I'm reviewing and re-describing our records from First Church in Cambridge. A lion's share of the records we have are from Alexander McKenzie, who was minister there from 1867 to 1914, the year he died. McKenzie left records from his student years in this collection, including his 1855 yearbook from Phillips Academy. Each young man had his own page in the yearbook, buffered by blank pages between each portrait to allow for autographs and tributes. The publishers did not include anyone's name along with the photograph, however McKenzie's annotations help fill in some blanks. While he did not label each student by name, he frequently listed tidbits about scholastic focus and later added further education and professional developments and finally included an alphabetic index of the whole class at the end of the book.
While I was investigating, I discovered the note his roommate wrote, which is so sweet and loving. It illustrates how dramatically societal norms have shifted over the last 158 years. We do not see many written contemporary examples of deep feelings shared between men. Cyrus Osborne's graduation farewell to Alexander McKenzie is heartfelt:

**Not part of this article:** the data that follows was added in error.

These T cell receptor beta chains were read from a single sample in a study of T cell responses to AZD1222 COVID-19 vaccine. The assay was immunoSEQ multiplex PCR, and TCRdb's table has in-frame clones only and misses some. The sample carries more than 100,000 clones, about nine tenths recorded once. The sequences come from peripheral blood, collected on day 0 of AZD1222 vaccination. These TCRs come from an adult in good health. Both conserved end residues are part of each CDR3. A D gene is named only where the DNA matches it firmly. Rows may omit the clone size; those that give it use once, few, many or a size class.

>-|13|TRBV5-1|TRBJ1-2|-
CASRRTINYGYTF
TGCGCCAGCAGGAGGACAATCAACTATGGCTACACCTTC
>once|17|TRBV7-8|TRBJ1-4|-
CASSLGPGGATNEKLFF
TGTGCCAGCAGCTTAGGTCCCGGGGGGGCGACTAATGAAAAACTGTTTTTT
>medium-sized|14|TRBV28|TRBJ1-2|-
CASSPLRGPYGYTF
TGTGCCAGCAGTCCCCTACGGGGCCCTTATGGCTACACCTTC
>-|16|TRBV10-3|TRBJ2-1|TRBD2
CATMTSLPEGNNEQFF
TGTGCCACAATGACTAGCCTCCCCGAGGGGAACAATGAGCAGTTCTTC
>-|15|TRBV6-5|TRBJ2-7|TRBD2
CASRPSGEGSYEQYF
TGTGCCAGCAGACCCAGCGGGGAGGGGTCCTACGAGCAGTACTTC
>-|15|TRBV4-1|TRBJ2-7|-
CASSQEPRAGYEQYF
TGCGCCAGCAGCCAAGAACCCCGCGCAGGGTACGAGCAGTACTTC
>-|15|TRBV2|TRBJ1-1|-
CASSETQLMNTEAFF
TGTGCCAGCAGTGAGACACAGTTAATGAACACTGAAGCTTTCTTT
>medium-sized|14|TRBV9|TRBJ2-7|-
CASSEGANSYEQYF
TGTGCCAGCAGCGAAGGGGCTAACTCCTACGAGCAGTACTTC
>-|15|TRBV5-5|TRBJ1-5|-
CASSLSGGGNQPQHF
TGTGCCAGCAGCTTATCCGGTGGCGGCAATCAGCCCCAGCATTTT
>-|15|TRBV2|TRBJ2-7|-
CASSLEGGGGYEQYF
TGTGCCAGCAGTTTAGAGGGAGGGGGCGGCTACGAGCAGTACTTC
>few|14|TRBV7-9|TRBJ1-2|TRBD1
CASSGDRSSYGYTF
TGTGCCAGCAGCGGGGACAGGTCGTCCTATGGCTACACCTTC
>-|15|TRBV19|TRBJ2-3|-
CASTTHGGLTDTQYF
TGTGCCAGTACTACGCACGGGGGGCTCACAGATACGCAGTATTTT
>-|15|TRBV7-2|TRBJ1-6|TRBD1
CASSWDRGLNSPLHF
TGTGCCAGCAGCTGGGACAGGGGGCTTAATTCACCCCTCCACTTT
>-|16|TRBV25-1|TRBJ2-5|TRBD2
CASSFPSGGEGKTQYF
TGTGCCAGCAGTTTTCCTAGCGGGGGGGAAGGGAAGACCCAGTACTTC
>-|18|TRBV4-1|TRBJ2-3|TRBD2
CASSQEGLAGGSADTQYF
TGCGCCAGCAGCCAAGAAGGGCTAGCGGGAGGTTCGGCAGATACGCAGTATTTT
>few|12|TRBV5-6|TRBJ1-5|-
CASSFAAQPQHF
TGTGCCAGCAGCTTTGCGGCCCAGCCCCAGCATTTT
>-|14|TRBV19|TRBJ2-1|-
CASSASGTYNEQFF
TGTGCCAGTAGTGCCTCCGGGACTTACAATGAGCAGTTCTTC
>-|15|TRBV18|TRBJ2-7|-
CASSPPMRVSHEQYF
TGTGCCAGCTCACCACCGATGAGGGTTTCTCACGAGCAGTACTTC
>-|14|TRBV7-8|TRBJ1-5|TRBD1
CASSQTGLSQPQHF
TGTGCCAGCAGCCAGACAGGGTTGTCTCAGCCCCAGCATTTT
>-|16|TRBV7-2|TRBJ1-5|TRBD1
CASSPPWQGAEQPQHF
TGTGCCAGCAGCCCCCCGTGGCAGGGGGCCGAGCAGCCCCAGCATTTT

My Dear Chum,
I hardly know how to express my feelings as we part today. For one year we have been connected as roommates. This intimate relation which has proved to me so pleasant and profitable is now to cease. I assume you this day brings no thought more sad than that I must leave you. I shall always feel grateful for the influence you have exerted over me. Your kindness and forbearance with my faults I shall never forget. Though we are no longer roommates, no longer shall together delve in classic love, no longer bow together at the throne of grace; yet often shall I in imagination return to this spot, endeared by so many sacred recollections; and surely have memories [that] will always be pleasant.
I am most truly yours
Cyrus P. Osborne
Neither gentleman's obituary marks when they began their time at Phillips Academy, however at graduation, they were 21 (Osborne) and 25 (McKenzie). At the end of their formative education, with their higher education and eventual calling all still in the hazy future, waxing poetic and sentimental is unsurprising. What these friends did not realize was that they would have a further six years in each other's company; they both graduated from Harvard and then Andover Theological Seminary before they would separate and settle as ordained ministers. Even then, both men eventually gravitated into each other's company through their work with the Boston Seaman's Friend Society towards the end of their lives.
It was an honor to witness this deep connection between friends; I hope it truly did last their entire lives.